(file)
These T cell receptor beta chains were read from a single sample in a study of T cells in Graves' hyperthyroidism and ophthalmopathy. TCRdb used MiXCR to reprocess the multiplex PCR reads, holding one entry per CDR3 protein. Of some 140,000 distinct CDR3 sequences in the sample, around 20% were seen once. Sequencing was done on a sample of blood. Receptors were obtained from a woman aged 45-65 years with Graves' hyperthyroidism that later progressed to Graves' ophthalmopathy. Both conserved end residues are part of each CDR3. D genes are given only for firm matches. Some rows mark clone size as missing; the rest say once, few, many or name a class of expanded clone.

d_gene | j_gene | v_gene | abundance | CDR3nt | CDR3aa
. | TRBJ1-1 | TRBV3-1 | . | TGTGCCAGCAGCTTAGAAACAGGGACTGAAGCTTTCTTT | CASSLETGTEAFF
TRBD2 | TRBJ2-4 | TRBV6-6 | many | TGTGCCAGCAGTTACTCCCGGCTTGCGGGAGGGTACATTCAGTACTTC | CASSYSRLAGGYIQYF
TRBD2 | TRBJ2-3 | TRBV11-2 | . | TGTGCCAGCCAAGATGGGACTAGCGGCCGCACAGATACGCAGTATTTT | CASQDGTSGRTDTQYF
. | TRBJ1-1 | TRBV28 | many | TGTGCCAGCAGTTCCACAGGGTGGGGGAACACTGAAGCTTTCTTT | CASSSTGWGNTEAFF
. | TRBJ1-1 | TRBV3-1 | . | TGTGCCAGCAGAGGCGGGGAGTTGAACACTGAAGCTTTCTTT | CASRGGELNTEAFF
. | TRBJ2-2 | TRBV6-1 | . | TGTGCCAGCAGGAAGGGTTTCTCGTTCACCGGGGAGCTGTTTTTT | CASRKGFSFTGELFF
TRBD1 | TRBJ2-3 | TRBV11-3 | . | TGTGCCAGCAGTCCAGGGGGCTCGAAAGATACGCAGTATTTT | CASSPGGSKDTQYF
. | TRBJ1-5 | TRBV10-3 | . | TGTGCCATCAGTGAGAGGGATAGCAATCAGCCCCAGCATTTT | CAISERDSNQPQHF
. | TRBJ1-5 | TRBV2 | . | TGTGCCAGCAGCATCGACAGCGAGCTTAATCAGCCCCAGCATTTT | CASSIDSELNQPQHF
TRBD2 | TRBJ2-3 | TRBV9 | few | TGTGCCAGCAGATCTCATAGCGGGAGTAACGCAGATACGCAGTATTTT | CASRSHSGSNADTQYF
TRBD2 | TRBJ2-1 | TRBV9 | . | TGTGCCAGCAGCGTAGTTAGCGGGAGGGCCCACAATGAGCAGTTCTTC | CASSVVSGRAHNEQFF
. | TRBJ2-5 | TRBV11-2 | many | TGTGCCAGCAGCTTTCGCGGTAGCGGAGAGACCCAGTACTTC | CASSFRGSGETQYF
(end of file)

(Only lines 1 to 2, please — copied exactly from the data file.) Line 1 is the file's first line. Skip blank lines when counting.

These T cell receptor beta chains were read from a single sample in a study of T cells in Graves' hyperthyroidism and ophthalmopathy. TCRdb used MiXCR to reprocess the multiplex PCR reads, holding one entry per CDR3 protein. Of some 140,000 distinct CDR3 sequences in the sample, around 20% were seen once. Sequencing was done on a sample of blood. Receptors were obtained from a woman aged 45-65 years with Graves' hyperthyroidism that later progressed to Graves' ophthalmopathy. Both conserved end residues are part of each CDR3. D genes are given only for firm matches. Some rows mark clone size as missing; the rest say once, few, many or name a class of expanded clone.

d_gene | j_gene | v_gene | abundance | CDR3nt | CDR3aa